AT&T and OpenStack in Cloud Partnership

AT&T has closed a major partnership deal with OpenStack to provide an open-source cloud-based platform. This development was announced last January 9, 2012. AT&T is expected to give the project a big boost, while the company also benefits from the OpenStack cloud platform.

OpenStack, an IaaS project was the brainchild of NASA and Rackspace Cloud. Other than AT&T major companies have previously joined like Dell, Citrix, Intel, AMD, SUSE Linux, HP, Canonical and Cisco. The open-source cloud project was released under the Apache License.

Mark Collier, a key personality in the OpenStack community and is the vice president of marketing at Rackspace formally announced the partnership in his post in an OpenStack blog last January 9.

John Donovan, AT&T chief technology officer mentioned the following note as a welcome post:

“We also announced today that AT&T has become the first U.S. telecom services provider to join the OpenStack initiative, a community of more than 140 technology companies worldwide. We’ve been participating in OpenStack for more than a year and have already contributed a blueprint for a potential new function within OpenStack, focused on transactional task management. “

“We’re housing our OpenStack capabilities on dedicated infrastructure in three AT&T data centers today, with locations in Dallas, San Diego, and Secaucus, N.J.  We plan to more than double the number of our centers with open-source capabilities in 2012.”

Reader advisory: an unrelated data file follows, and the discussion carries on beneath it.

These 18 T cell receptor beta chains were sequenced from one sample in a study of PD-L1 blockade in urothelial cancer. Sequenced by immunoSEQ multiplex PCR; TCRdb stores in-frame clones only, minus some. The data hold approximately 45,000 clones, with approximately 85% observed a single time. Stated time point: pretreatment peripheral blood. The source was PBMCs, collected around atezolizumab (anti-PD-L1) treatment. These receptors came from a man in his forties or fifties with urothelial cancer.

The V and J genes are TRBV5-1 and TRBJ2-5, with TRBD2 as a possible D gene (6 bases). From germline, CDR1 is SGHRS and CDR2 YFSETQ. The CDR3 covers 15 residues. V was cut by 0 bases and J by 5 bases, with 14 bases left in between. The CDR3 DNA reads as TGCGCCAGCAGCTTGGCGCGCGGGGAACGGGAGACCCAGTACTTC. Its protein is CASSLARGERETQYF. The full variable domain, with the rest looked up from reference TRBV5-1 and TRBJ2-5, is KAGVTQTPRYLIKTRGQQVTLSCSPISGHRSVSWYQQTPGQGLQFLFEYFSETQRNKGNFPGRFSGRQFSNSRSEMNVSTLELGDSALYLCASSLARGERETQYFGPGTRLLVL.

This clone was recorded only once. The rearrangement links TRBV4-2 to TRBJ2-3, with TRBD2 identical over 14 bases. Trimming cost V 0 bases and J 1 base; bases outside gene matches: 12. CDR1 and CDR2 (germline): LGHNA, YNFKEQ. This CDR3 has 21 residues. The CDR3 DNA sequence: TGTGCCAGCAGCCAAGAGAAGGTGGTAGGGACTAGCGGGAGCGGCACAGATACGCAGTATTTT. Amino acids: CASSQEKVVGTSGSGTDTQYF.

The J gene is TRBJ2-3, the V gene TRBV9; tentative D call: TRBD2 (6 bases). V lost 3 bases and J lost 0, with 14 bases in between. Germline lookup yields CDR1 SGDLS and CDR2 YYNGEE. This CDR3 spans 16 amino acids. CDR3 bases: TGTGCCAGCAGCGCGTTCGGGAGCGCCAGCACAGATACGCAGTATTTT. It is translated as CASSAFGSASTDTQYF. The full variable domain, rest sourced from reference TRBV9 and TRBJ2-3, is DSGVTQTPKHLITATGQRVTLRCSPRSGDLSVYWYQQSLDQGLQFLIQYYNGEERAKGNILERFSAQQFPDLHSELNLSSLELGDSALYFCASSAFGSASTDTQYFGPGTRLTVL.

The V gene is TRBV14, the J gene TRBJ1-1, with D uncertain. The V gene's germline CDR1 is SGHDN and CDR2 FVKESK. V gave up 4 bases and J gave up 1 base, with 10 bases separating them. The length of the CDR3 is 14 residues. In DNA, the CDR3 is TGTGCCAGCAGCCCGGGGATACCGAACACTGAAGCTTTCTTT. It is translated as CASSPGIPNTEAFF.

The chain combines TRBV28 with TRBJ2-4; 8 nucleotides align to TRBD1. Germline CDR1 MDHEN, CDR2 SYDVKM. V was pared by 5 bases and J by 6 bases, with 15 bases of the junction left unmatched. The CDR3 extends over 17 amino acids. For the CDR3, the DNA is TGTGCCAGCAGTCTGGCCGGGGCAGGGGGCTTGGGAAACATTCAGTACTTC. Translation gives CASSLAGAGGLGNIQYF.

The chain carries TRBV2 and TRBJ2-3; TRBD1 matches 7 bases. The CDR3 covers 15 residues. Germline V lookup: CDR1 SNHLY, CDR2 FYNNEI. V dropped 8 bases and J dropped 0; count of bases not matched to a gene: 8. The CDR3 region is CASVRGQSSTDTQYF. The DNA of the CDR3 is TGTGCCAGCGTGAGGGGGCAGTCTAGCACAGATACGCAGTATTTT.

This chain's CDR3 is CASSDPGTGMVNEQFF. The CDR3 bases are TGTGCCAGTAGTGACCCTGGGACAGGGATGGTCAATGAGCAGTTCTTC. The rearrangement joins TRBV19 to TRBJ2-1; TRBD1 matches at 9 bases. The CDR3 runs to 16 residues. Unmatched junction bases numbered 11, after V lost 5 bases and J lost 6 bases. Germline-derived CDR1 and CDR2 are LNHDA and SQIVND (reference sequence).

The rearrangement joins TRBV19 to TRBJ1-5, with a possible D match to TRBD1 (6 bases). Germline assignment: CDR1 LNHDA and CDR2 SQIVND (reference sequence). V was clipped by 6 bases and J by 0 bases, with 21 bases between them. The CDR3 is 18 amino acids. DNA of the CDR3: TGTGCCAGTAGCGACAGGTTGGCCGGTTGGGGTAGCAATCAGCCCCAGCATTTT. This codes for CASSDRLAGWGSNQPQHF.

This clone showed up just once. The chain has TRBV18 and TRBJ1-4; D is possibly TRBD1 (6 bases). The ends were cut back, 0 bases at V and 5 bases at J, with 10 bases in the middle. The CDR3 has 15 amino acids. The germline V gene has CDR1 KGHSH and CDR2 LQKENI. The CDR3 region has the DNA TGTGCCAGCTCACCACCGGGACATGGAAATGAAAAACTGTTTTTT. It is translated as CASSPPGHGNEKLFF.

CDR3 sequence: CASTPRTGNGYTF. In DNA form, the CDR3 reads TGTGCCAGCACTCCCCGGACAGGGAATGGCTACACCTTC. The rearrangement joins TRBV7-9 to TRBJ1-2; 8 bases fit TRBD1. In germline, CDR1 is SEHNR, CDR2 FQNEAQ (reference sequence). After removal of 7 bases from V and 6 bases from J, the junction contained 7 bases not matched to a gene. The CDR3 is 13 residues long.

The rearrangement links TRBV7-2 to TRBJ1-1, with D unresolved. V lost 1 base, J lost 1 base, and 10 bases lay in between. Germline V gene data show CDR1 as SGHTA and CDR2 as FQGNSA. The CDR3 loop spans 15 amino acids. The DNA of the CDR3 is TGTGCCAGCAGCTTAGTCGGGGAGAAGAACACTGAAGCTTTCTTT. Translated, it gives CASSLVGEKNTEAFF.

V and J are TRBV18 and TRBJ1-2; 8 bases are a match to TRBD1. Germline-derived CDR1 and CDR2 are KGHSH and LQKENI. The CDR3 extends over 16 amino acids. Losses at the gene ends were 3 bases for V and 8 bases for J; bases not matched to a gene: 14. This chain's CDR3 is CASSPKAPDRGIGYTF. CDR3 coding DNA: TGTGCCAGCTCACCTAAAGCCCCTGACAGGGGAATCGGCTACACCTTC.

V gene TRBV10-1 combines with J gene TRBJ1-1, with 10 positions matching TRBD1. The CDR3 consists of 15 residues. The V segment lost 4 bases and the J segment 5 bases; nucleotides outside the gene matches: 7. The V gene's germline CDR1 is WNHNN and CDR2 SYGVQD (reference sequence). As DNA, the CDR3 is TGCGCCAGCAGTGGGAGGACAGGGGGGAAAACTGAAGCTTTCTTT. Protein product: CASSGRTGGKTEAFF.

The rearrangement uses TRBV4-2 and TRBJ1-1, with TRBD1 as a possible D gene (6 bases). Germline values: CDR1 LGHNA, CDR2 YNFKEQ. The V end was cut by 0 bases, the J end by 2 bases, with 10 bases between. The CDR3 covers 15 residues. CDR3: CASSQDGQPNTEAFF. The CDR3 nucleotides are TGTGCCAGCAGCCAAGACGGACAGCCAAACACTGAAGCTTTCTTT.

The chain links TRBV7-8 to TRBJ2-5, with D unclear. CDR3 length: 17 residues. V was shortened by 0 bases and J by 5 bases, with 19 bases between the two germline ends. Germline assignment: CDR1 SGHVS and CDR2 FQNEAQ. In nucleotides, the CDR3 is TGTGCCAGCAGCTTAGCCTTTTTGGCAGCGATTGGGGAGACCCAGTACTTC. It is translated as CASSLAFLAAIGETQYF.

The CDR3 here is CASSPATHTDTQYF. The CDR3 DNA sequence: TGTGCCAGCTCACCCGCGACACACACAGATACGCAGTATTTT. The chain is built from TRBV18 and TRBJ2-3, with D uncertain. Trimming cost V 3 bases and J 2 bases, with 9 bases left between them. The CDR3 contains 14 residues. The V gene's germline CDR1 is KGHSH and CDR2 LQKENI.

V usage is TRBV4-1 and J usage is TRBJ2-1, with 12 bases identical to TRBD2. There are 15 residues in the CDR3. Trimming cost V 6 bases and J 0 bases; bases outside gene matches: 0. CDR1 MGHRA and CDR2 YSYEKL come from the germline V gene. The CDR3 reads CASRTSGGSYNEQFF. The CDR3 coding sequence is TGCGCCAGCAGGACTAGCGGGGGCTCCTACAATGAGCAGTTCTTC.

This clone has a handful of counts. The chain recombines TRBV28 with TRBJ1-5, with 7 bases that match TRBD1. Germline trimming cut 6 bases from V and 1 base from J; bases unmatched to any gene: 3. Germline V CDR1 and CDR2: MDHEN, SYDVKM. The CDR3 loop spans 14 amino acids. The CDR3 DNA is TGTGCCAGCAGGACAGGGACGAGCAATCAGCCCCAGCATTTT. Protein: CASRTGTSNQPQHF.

The Cloud Architect, a new cloud development project was announced at the AT&T’s Developer Summit held last January 8 and 9 in Las Vegas. This is a preview for the coming 2012 International Consumer Electronics Show. AT&T also has big plans for the Developer University at CES to be held on January 12.

AT&T’s Cloud Architect is a cost-effective, developer-centric, efficient, scalable and integrated cloud computing development services, according to Donovan. It will also provide various configurations and options to allow users to customize access from public or private cloud platforms.

“While we deliver a differentiated cloud experience to a wide range of enterprise customers, providing them private and virtual private cloud solutions, coupled with the security and performance of their MPLS-based [Multiprotocol Label Switching-based] corporate VPNs, we also understand that developers’ cloud needs differ significantly from those of enterprises. Developers need the reliability and stability of our differentiated cloud too, but first and foremost, developers need flexibility, affordability and speed in turning up new services. Cloud Architect will be available in coming weeks, and our developer-centric service offers will expand throughout the year,” Donovan said.


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